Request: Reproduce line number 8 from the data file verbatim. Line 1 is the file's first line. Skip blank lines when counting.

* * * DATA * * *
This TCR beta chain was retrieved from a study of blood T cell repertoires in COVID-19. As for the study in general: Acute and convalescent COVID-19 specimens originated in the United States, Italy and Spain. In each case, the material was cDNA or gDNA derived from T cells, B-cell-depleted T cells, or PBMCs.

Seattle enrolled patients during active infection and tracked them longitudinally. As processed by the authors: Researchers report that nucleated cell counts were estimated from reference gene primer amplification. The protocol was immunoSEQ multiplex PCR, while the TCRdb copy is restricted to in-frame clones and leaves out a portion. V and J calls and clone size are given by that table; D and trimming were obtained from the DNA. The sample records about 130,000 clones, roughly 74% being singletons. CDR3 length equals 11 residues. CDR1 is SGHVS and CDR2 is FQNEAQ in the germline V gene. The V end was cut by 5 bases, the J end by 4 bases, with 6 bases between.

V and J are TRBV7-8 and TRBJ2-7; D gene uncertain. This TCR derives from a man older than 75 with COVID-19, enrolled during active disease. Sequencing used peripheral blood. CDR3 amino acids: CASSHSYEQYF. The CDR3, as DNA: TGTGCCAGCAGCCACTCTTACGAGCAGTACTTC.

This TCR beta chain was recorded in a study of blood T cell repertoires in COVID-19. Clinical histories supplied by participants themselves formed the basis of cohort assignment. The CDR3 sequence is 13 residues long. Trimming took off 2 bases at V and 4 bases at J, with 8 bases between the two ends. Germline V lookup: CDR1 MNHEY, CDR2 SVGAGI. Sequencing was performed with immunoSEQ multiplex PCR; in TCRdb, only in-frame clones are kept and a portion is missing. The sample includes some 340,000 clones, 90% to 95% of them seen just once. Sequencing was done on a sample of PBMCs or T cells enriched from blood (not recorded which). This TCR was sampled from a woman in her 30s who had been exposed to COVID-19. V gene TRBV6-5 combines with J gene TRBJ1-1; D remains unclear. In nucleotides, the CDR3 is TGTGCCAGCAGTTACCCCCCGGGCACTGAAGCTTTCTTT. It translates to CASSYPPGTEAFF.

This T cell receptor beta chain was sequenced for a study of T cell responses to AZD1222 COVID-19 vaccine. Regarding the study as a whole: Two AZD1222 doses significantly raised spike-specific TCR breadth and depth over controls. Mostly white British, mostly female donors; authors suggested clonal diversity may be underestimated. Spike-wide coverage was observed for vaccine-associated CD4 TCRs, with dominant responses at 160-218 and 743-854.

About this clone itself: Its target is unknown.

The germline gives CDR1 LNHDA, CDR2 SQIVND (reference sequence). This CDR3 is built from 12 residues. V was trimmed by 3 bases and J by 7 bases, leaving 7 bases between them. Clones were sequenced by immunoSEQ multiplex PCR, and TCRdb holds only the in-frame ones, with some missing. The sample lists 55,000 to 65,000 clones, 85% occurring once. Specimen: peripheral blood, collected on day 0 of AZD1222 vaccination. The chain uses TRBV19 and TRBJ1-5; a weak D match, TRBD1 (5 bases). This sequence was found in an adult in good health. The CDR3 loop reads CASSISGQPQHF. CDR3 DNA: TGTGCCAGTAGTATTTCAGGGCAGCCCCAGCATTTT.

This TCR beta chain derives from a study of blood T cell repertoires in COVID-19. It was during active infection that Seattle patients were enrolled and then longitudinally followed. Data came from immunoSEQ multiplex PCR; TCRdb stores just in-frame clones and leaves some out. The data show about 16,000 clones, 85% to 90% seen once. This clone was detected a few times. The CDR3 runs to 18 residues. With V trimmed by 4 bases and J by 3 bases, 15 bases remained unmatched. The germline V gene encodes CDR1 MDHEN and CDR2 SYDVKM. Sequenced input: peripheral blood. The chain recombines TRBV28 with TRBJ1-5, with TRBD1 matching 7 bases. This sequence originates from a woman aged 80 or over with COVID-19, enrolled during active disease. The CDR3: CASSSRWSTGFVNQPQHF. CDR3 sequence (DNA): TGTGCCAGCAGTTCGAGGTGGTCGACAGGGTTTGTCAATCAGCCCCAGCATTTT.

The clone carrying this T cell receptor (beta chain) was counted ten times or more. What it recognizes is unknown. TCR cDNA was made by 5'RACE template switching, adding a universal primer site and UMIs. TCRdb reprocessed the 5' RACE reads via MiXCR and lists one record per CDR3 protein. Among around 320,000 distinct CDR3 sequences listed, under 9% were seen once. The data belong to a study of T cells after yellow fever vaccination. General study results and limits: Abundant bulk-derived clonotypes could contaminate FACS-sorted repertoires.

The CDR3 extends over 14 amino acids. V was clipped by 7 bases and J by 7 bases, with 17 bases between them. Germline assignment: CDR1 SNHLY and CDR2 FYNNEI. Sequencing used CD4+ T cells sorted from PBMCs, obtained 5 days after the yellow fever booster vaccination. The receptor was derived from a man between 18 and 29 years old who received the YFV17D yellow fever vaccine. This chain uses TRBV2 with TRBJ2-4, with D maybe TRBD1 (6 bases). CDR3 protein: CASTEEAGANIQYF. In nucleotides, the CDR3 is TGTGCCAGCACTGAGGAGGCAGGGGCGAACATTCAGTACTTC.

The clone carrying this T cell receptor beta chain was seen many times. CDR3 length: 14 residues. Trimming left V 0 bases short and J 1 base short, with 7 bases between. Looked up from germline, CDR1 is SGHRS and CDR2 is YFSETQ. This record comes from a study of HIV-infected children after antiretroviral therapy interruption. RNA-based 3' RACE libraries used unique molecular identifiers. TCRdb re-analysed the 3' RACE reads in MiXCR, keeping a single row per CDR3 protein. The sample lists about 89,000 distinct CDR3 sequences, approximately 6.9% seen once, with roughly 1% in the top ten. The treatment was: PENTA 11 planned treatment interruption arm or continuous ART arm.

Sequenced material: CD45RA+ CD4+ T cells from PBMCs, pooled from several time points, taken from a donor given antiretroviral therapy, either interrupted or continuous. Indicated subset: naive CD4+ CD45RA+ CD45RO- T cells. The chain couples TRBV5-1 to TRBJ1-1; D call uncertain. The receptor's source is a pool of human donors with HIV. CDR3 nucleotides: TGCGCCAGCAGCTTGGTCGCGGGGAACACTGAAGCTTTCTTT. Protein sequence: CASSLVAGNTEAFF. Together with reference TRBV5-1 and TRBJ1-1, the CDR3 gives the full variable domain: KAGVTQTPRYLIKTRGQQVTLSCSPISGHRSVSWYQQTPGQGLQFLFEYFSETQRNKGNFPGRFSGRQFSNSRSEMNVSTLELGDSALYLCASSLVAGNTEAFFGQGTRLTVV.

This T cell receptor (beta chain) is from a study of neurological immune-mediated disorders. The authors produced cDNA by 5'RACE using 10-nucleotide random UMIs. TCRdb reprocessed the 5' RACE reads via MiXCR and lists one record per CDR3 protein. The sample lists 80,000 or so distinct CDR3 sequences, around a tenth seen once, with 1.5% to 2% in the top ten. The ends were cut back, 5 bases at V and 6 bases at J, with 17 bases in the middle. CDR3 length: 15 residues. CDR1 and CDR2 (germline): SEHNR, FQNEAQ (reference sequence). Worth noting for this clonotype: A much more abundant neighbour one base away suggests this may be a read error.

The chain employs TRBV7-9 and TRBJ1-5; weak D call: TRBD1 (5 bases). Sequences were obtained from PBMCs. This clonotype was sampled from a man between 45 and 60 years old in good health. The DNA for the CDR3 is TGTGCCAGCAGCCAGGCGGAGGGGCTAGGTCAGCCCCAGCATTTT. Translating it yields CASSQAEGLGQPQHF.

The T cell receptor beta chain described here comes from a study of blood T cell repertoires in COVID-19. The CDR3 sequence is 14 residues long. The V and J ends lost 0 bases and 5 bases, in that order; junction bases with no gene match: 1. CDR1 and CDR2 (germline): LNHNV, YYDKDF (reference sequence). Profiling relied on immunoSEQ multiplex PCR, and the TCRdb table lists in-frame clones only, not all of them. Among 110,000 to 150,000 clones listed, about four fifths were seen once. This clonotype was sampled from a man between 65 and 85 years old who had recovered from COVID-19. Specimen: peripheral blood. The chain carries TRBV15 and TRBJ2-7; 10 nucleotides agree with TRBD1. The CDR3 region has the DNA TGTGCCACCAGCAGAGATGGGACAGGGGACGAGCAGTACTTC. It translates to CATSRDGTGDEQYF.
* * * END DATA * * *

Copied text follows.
This TCR beta chain derives from a study of blood T cell repertoires in COVID-19. It was during active infection that Seattle patients were enrolled and then longitudinally followed. Data came from immunoSEQ multiplex PCR; TCRdb stores just in-frame clones and leaves some out. The data show about 16,000 clones, 85% to 90% seen once. This clone was detected a few times. The CDR3 runs to 18 residues. With V trimmed by 4 bases and J by 3 bases, 15 bases remained unmatched. The germline V gene encodes CDR1 MDHEN and CDR2 SYDVKM. Sequenced input: peripheral blood. The chain recombines TRBV28 with TRBJ1-5, with TRBD1 matching 7 bases. This sequence originates from a woman aged 80 or over with COVID-19, enrolled during active disease. The CDR3: CASSSRWSTGFVNQPQHF. CDR3 sequence (DNA): TGTGCCAGCAGTTCGAGGTGGTCGACAGGGTTTGTCAATCAGCCCCAGCATTTT.